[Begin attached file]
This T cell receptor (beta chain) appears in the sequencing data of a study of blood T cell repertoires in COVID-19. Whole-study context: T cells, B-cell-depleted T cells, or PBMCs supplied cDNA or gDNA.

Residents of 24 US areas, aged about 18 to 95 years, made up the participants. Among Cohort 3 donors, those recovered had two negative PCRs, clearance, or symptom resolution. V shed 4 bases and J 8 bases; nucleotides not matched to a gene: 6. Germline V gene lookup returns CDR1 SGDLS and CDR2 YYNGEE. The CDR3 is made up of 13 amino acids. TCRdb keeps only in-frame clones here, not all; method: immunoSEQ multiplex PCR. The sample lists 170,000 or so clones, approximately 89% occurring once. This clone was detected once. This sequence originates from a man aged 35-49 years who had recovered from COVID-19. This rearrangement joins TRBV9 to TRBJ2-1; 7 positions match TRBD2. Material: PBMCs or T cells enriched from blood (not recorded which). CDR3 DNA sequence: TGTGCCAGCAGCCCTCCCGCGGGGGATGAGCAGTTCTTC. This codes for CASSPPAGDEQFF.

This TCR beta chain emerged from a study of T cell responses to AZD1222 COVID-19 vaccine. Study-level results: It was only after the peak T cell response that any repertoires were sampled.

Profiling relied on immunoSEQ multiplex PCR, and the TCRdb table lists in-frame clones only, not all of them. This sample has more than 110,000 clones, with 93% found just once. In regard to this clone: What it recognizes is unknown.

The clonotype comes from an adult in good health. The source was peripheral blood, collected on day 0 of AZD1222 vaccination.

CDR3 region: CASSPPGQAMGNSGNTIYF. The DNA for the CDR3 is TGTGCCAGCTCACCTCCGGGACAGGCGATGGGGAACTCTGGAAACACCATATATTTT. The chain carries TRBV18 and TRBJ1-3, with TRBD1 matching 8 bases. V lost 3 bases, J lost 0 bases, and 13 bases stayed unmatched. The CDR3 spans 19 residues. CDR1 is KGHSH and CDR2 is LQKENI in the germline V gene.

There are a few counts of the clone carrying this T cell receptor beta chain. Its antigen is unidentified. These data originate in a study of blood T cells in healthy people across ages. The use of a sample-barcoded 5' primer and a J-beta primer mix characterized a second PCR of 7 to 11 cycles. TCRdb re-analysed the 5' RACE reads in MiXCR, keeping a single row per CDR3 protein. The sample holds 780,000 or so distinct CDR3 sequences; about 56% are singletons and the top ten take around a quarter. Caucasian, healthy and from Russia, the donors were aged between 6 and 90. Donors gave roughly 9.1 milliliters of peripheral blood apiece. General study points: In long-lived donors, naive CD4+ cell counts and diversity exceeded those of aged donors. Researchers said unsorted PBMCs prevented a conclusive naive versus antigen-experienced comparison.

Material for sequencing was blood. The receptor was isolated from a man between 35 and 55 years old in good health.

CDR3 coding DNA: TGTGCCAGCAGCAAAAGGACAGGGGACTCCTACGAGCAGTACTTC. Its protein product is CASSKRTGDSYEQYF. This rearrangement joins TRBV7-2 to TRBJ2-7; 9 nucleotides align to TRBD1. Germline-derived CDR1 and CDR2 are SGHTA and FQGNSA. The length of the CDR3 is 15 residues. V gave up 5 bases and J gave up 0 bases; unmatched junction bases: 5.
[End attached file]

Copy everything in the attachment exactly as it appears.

This T cell receptor (beta chain) appears in the sequencing data of a study of blood T cell repertoires in COVID-19. Whole-study context: T cells, B-cell-depleted T cells, or PBMCs supplied cDNA or gDNA.

Residents of 24 US areas, aged about 18 to 95 years, made up the participants. Among Cohort 3 donors, those recovered had two negative PCRs, clearance, or symptom resolution. V shed 4 bases and J 8 bases; nucleotides not matched to a gene: 6. Germline V gene lookup returns CDR1 SGDLS and CDR2 YYNGEE. The CDR3 is made up of 13 amino acids. TCRdb keeps only in-frame clones here, not all; method: immunoSEQ multiplex PCR. The sample lists 170,000 or so clones, approximately 89% occurring once. This clone was detected once. This sequence originates from a man aged 35-49 years who had recovered from COVID-19. This rearrangement joins TRBV9 to TRBJ2-1; 7 positions match TRBD2. Material: PBMCs or T cells enriched from blood (not recorded which). CDR3 DNA sequence: TGTGCCAGCAGCCCTCCCGCGGGGGATGAGCAGTTCTTC. This codes for CASSPPAGDEQFF.

This TCR beta chain emerged from a study of T cell responses to AZD1222 COVID-19 vaccine. Study-level results: It was only after the peak T cell response that any repertoires were sampled.

Profiling relied on immunoSEQ multiplex PCR, and the TCRdb table lists in-frame clones only, not all of them. This sample has more than 110,000 clones, with 93% found just once. In regard to this clone: What it recognizes is unknown.

The clonotype comes from an adult in good health. The source was peripheral blood, collected on day 0 of AZD1222 vaccination.

CDR3 region: CASSPPGQAMGNSGNTIYF. The DNA for the CDR3 is TGTGCCAGCTCACCTCCGGGACAGGCGATGGGGAACTCTGGAAACACCATATATTTT. The chain carries TRBV18 and TRBJ1-3, with TRBD1 matching 8 bases. V lost 3 bases, J lost 0 bases, and 13 bases stayed unmatched. The CDR3 spans 19 residues. CDR1 is KGHSH and CDR2 is LQKENI in the germline V gene.

There are a few counts of the clone carrying this T cell receptor beta chain. Its antigen is unidentified. These data originate in a study of blood T cells in healthy people across ages. The use of a sample-barcoded 5' primer and a J-beta primer mix characterized a second PCR of 7 to 11 cycles. TCRdb re-analysed the 5' RACE reads in MiXCR, keeping a single row per CDR3 protein. The sample holds 780,000 or so distinct CDR3 sequences; about 56% are singletons and the top ten take around a quarter. Caucasian, healthy and from Russia, the donors were aged between 6 and 90. Donors gave roughly 9.1 milliliters of peripheral blood apiece. General study points: In long-lived donors, naive CD4+ cell counts and diversity exceeded those of aged donors. Researchers said unsorted PBMCs prevented a conclusive naive versus antigen-experienced comparison.

Material for sequencing was blood. The receptor was isolated from a man between 35 and 55 years old in good health.

CDR3 coding DNA: TGTGCCAGCAGCAAAAGGACAGGGGACTCCTACGAGCAGTACTTC. Its protein product is CASSKRTGDSYEQYF. This rearrangement joins TRBV7-2 to TRBJ2-7; 9 nucleotides align to TRBD1. Germline-derived CDR1 and CDR2 are SGHTA and FQGNSA. The length of the CDR3 is 15 residues. V gave up 5 bases and J gave up 0 bases; unmatched junction bases: 5.